(AND LAY OFF THE COFFEE, COFFEE JOE)
The postseason’s many off days have frequently been observed to allow shenanigans with starting pitchers that wouldn’t be possible in the regular season, such as reducing the rotation to three pitchers as the Yankees are doing in the ALCS.
Less often remarked upon is the freedom it allows a coffee-achiever/manic manager to run pell-mell through his bullpen, pulling out relievers like they were blades on a Swiss Army Knife — Mariano Rivera is the bottle-opener, Phil Hughes is the screwdriver and Alfredo Aceves is the one whose function you’re not quite certain of. If a manager acted that way in the regular season, he’d burn out his bullpen in about a week.
Thanks to the schedule, Joe Girardi has had the freedom to ignore questions of fatigue and can make changes on a whim, or at the command of a black binder that suggests you ignore what’s happening right in front of you in favor of oracular advice in the form of head-to-head data and scouting reports. In the case of the former, the samples are so small as to be meaningless, and as to the latter, whatever Howie Kendrick’s preferences are insofar as whether he likes fastballs better than curveballs or boeuf bourguignon to Lobster Thermidor, his interactions with David Robertson have been so limited that all you really have is a theory along the lines of, “If a tiger fought a lion, we believe the tiger would win,” or “In our prior experience we have seen that when sodium hits the water, things go boom, and we believe that Robertson is sodium and Kendrick is water.”
It’s speculation. There’s no fact behind it, just inferences. You can’t know if those inferences are correct until you test them. Girardi opted not to, and in a situation where he had the platoon advantage all along. Unless Aceves is harboring a specific pitch that we’ve not yet heard of — The Klingon Ball? The High ‘n’ Tight Hemingway Paragraph? The Astro Orbiter? — and Kendrick has been seen to wet himself at the sight of the Klingon Ball, there is no advantage that Aceves could have had over Robertson to justify the switch.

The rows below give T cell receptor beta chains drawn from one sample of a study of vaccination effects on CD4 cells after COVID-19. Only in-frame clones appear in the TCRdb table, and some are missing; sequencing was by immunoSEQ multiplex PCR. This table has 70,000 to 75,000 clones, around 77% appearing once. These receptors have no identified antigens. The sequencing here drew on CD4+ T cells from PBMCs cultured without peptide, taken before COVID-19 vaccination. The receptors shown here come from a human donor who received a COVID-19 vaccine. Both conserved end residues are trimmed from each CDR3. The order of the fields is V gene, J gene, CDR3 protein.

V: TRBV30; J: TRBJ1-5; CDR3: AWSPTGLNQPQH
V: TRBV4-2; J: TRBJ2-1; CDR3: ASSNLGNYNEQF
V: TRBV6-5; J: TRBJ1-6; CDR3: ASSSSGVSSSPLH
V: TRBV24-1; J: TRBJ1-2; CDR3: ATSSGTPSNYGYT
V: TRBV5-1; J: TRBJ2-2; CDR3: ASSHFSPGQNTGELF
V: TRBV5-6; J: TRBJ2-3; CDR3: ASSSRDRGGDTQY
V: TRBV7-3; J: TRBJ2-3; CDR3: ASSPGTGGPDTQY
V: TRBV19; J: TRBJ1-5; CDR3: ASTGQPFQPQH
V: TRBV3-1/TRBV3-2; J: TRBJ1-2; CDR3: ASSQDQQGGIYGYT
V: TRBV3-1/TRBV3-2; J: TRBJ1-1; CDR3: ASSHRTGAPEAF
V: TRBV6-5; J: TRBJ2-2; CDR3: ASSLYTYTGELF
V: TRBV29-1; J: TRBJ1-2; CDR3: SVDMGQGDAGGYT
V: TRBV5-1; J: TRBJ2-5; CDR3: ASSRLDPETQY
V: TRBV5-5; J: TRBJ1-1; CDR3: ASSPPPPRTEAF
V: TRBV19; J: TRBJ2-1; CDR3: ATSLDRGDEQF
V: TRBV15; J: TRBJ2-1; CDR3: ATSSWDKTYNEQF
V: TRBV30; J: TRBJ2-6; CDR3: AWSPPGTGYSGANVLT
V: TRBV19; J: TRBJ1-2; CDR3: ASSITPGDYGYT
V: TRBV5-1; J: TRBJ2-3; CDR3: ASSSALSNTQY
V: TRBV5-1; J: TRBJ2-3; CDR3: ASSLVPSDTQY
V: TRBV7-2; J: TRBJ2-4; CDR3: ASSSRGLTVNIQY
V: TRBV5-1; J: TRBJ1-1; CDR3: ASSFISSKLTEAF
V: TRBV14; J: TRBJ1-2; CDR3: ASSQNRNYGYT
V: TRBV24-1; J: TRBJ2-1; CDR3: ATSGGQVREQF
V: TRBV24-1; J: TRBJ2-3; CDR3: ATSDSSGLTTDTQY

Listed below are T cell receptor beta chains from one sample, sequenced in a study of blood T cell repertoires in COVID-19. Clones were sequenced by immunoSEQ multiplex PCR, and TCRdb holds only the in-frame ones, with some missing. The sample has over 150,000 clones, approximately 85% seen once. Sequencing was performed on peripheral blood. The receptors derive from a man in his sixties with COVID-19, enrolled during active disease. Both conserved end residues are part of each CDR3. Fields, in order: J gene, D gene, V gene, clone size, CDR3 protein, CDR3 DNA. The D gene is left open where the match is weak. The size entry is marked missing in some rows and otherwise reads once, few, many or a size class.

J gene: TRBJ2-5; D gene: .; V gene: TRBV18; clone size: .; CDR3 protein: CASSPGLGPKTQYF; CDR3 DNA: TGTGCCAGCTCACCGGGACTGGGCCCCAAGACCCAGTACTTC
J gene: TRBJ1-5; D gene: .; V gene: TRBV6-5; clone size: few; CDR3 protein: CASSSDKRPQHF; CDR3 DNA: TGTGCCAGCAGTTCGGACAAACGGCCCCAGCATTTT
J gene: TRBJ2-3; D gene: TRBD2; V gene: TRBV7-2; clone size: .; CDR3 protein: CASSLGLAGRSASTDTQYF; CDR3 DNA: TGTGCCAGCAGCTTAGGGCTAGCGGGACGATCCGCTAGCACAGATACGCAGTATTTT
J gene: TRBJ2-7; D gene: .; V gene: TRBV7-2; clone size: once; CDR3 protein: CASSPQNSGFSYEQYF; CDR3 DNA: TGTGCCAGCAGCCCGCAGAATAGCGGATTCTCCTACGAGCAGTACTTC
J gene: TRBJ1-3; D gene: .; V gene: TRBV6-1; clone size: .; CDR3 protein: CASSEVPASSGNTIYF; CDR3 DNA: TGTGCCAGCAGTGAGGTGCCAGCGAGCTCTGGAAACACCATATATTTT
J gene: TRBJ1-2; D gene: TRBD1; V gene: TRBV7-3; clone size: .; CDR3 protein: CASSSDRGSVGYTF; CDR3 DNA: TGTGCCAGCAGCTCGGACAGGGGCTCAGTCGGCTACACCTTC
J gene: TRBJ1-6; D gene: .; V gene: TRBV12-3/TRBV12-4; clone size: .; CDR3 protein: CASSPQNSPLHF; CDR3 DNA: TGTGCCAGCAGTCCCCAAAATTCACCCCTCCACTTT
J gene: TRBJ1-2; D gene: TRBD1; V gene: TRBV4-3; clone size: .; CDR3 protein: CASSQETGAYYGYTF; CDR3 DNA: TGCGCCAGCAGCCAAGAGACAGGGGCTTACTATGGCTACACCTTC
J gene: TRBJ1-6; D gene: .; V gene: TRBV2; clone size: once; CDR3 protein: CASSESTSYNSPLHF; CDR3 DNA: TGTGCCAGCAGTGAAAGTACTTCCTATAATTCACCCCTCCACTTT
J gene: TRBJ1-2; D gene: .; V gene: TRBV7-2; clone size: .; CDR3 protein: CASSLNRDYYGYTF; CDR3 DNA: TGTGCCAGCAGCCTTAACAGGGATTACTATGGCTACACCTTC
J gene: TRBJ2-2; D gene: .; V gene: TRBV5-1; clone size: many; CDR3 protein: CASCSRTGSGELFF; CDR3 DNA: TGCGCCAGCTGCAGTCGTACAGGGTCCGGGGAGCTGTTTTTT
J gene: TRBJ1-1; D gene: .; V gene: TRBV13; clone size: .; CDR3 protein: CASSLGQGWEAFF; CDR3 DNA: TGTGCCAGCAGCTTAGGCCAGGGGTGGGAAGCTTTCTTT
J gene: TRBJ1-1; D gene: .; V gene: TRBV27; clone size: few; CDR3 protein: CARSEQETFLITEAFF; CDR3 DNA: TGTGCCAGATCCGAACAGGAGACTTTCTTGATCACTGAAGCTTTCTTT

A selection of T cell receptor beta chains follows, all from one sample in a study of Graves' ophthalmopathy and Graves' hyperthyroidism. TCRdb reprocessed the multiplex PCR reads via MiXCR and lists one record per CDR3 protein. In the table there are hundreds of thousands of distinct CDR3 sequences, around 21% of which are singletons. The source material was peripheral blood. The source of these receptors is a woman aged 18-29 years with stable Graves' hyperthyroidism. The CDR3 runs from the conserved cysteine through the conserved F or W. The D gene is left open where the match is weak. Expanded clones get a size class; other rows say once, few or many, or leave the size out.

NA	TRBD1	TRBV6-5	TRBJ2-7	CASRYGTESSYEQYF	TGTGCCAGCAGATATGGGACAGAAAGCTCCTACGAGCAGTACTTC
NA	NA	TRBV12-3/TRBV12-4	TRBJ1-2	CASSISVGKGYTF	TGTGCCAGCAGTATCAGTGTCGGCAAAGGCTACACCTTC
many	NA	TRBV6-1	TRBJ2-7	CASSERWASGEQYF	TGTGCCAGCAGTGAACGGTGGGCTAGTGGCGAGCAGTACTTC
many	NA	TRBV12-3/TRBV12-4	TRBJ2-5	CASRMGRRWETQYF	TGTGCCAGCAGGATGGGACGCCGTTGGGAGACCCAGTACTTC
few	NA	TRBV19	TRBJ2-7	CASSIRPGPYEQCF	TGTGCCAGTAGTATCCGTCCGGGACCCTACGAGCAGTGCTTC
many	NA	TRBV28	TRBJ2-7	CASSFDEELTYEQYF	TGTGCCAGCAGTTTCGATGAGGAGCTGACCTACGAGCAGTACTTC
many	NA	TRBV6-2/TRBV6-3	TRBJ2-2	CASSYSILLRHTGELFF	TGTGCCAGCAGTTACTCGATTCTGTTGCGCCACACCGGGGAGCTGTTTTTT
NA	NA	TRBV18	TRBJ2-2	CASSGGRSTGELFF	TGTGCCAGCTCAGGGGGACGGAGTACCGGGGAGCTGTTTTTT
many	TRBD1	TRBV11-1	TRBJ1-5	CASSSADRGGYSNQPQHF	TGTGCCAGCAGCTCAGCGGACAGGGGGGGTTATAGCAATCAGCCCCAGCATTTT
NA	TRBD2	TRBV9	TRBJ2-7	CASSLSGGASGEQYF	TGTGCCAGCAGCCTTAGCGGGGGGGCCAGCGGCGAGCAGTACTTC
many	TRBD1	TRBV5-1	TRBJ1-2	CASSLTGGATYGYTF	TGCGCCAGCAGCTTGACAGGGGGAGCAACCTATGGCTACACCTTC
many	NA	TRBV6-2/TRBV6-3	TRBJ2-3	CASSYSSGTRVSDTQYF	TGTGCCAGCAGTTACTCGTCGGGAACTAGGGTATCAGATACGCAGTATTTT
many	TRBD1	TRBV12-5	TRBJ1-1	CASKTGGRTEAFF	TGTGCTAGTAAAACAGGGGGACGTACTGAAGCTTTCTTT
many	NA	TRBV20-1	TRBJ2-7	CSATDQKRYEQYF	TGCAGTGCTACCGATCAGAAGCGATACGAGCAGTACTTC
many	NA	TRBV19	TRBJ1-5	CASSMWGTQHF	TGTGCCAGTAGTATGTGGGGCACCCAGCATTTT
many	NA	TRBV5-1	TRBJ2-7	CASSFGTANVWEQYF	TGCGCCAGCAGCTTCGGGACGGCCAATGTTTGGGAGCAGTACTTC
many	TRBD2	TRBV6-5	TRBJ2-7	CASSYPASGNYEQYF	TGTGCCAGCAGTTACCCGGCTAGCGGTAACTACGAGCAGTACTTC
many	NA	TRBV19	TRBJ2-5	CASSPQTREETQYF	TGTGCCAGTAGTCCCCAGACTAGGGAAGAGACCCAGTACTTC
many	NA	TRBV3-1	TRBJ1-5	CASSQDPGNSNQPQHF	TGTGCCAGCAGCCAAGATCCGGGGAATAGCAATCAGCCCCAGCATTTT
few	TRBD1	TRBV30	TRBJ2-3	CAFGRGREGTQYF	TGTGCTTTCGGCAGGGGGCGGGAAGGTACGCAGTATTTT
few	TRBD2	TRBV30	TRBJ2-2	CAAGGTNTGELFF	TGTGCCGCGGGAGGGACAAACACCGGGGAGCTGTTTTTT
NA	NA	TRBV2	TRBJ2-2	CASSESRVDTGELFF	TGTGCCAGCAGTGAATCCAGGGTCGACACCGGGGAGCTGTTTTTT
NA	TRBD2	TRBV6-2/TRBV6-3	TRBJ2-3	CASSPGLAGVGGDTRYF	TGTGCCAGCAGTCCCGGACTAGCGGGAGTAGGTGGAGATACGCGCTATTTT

In fairness to Coffee Joe, we don’t know would have happened had he stuck with Robertson. Perhaps Kendrick would have hit the ball to the moon and the game would have ended right there. It could be that the manager’s hunch was correct and Aceves didn’t execute. What we do know is that Robertson was doing a fine job, has done a fine job, and that learning to trust him is a big part of this manager’s and this team’s future. If Hughes rejoins the rotation next year, Robertson could be your eighth-inning guy, and no reason that he shouldn’t be.
The Robertson/Aceves switch, and the Damaso Marte/Phil Coke switch earlier in the game, or all of the hectic pinch-running (which has not availed the Yankees and has actively hurt them) are also symptomatic of a manager who is managing too much in the moment and not thinking about what will happen if it turns out he needs the player he just chucked away. In particular, he seems to have forgotten that Brett Gardner is not just a runner but a full-function player. Since Eric Hinske is not on the roster, he’s the closest thing the Yankees have to a competent hitter on the bench. Because of the way he’s been used, the Yankees have been forced into having Freddy Guzman, Jerry Hairston, and Francisco Cervelli hit in key spots and potentially lost an extra inning of work from Rivera because they gave up the DH to replace Johnny Damon on defense.
This is the opposite of good managing. For the rest of the series, Girardi might better focus on imparting some of his high-caffeine mojo to his hitters, who haven’t had a hit with a runner in scoring position in the last two contests. The speed of the runners on base matters not a bit if the next three guys make outs and that is exactly what’s been happening. Alas, this aspect of things might be out of Coffee Joe’s hands.
YESTERDAY, CC SABATHIA SEEMED SO FAR AWAY
BUT OBJECTS IN THE MIRROR ARE CLOSER THAN THEY APPEAR
As for today’s matchup, when the three-man rotation concept was first floated, I brought up Luis Tiant in the 1975 World Series. El Tiante, who had been just so-so in the regular season that year but was nonetheless the team’s ace, had a week to get ready for Game 1, and he pitched a five-hit shutout. He pitched Game 4 on three days’ rest and was just good enough, holding the Reds to four runs in nine innings as the Red Sox won 5-4.
After Game 5 there was rain, which meant that Tiant got to pitch Game 6 after a five-day layoff. He shut out the Reds for four innings, but they broke through for three runs in the fifth, two in the seventh, and one more in the eighth. Given the long rest, the issue wasn’t fatigue, but familiarity — the Reds had seen all of Tiant’s tricks and were ready for them (they would go on to lose the game in extra innings on Carlton Fisk’s famous home run).
Obviously the Yankees don’t want this series to go seven games, and if Sabathia pitches well tonight it might not have to, but they have an extra reason to hope that it does not — a third helping of Sabathia might prove to be too much of a good thing.